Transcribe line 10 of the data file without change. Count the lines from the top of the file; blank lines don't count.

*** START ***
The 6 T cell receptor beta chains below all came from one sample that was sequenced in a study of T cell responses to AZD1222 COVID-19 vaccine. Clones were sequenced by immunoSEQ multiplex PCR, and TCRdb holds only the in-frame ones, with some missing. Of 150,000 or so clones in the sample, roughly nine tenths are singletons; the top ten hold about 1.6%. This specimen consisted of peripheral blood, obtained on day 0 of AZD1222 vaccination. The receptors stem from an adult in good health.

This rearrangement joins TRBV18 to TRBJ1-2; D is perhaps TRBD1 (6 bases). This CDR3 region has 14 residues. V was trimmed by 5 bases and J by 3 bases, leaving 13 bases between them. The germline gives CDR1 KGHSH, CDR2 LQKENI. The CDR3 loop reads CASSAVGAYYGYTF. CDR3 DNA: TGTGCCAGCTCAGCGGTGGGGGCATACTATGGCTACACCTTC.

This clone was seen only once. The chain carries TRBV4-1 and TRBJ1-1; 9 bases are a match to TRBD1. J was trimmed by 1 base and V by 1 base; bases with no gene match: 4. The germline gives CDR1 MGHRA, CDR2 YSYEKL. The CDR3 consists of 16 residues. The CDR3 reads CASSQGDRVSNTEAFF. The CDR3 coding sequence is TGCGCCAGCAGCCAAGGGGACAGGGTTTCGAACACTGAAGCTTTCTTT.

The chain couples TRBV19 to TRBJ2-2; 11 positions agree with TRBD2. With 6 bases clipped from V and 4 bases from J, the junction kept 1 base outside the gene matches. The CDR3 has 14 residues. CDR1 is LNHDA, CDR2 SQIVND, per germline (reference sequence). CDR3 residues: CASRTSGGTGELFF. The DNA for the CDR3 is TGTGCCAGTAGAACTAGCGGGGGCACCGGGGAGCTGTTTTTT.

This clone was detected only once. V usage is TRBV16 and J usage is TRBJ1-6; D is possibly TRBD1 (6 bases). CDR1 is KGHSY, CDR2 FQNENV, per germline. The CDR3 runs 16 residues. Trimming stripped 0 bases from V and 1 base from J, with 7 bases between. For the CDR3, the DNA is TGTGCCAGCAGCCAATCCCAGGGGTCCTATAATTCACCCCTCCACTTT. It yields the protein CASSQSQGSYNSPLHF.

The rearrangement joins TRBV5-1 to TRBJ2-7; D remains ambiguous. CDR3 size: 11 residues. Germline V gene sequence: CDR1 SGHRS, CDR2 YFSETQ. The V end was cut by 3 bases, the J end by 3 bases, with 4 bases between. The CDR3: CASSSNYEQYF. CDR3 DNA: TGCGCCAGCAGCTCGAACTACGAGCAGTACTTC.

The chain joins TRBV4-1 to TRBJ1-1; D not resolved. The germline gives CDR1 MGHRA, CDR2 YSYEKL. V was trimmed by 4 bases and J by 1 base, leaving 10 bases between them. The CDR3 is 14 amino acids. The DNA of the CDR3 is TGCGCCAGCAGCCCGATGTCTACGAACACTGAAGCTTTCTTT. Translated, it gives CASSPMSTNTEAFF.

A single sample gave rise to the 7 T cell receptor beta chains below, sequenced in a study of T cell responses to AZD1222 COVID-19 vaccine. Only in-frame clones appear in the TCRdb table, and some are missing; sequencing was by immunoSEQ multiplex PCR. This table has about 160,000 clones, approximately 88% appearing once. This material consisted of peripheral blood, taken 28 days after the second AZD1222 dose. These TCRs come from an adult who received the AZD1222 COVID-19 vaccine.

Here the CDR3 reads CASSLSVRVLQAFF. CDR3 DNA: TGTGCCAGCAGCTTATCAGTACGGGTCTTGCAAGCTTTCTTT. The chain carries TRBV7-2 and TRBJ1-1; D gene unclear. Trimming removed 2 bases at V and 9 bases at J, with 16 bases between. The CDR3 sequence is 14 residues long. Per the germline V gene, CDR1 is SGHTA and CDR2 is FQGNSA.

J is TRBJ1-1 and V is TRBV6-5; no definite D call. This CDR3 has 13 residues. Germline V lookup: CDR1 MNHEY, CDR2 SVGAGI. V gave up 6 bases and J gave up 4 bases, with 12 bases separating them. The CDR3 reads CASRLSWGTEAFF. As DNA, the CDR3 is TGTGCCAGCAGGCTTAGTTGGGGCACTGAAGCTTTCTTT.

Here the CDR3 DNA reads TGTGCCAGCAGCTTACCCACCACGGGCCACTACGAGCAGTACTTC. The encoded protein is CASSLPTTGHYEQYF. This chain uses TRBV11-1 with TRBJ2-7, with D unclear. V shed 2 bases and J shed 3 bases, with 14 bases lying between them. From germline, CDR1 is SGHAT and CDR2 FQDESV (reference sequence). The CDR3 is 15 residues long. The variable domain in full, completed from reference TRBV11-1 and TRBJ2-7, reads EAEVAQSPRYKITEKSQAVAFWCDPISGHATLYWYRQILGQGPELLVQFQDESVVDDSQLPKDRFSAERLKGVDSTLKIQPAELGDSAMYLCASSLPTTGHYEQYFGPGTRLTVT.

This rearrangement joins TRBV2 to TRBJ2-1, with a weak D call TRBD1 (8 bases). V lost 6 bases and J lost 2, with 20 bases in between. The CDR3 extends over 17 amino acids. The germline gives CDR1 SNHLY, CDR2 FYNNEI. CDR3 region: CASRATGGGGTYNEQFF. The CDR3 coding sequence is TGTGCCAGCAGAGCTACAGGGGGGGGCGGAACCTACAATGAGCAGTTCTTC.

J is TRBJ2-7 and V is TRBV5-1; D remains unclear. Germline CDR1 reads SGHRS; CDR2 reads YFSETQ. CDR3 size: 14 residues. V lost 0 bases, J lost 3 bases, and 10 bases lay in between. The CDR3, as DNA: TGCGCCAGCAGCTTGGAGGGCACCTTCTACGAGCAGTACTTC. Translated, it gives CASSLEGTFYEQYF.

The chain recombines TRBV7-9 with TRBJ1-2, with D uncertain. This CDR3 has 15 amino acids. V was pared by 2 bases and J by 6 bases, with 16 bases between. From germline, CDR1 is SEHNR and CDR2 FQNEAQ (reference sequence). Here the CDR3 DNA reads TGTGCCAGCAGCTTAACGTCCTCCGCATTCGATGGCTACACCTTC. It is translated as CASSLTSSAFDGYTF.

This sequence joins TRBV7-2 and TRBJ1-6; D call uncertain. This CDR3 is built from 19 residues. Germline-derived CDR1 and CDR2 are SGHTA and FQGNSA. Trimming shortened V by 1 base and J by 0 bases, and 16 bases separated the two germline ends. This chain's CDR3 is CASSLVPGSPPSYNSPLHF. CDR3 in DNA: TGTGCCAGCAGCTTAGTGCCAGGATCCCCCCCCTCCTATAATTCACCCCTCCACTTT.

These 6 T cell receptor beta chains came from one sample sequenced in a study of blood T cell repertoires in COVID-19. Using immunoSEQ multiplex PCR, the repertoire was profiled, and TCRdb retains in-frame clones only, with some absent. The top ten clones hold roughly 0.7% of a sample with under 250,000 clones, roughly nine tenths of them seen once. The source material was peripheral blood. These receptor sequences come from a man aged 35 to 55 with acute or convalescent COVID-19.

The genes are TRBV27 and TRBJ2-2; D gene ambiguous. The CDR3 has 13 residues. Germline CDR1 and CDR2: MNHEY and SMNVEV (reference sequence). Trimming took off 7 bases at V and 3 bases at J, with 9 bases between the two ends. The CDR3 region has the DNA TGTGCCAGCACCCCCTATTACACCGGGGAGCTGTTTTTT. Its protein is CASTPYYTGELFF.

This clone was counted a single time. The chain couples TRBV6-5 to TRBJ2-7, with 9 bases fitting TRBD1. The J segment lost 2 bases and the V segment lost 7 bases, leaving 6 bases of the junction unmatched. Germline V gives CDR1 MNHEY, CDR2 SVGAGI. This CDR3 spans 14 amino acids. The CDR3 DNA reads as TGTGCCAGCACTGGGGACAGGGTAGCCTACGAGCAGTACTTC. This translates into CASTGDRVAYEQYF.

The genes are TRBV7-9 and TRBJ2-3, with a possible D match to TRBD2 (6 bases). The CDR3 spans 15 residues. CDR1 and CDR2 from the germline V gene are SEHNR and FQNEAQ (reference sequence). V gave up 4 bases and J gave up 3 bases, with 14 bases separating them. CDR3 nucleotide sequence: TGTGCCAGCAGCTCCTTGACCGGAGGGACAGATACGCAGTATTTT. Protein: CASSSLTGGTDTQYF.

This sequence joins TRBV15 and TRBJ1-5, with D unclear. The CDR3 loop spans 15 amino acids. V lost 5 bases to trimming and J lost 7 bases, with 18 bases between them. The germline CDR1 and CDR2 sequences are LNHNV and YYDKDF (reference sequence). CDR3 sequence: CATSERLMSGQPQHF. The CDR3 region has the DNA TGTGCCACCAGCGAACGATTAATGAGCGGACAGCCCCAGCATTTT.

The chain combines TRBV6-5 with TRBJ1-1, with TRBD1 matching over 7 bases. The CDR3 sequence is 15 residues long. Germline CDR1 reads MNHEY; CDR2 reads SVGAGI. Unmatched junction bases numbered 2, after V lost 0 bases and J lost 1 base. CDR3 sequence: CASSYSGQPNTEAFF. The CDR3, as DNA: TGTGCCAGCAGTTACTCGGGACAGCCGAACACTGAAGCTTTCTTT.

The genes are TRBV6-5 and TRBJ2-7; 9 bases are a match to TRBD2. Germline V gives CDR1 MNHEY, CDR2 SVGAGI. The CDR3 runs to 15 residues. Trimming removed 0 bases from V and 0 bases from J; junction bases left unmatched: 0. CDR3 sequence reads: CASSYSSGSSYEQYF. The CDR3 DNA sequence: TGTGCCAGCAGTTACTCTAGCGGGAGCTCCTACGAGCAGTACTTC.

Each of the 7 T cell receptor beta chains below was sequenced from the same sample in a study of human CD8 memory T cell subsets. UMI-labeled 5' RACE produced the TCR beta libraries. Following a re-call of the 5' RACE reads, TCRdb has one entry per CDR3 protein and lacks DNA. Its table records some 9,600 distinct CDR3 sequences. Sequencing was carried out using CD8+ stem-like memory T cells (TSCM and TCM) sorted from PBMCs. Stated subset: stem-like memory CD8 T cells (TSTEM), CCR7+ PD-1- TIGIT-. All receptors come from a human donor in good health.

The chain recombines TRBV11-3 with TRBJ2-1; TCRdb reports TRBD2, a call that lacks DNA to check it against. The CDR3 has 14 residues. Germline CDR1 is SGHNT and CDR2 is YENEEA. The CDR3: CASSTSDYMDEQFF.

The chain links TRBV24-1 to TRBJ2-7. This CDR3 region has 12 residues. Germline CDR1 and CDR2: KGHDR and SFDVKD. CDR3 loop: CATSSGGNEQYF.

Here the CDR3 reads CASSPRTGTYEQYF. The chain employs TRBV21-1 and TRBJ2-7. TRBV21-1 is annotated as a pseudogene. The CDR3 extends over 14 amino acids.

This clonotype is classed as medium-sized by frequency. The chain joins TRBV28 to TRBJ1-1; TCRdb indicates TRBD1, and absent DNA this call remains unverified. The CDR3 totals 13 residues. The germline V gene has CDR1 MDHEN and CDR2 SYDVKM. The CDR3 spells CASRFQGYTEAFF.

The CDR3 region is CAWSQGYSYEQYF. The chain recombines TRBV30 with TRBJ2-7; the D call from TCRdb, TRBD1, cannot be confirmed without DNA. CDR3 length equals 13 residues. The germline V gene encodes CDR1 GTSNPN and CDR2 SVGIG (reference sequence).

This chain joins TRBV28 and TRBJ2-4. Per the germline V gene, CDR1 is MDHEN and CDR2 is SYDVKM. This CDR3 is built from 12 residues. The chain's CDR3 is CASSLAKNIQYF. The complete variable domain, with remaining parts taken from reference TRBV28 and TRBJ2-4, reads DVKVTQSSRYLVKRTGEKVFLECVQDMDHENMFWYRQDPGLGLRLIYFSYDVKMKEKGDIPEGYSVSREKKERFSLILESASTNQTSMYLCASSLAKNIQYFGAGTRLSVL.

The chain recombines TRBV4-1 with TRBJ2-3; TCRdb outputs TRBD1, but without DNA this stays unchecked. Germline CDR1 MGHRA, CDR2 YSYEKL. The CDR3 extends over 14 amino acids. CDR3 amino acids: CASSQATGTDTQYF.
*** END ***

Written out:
J is TRBJ1-1 and V is TRBV6-5; no definite D call. This CDR3 has 13 residues. Germline V lookup: CDR1 MNHEY, CDR2 SVGAGI. V gave up 6 bases and J gave up 4 bases, with 12 bases separating them. The CDR3 reads CASRLSWGTEAFF. As DNA, the CDR3 is TGTGCCAGCAGGCTTAGTTGGGGCACTGAAGCTTTCTTT.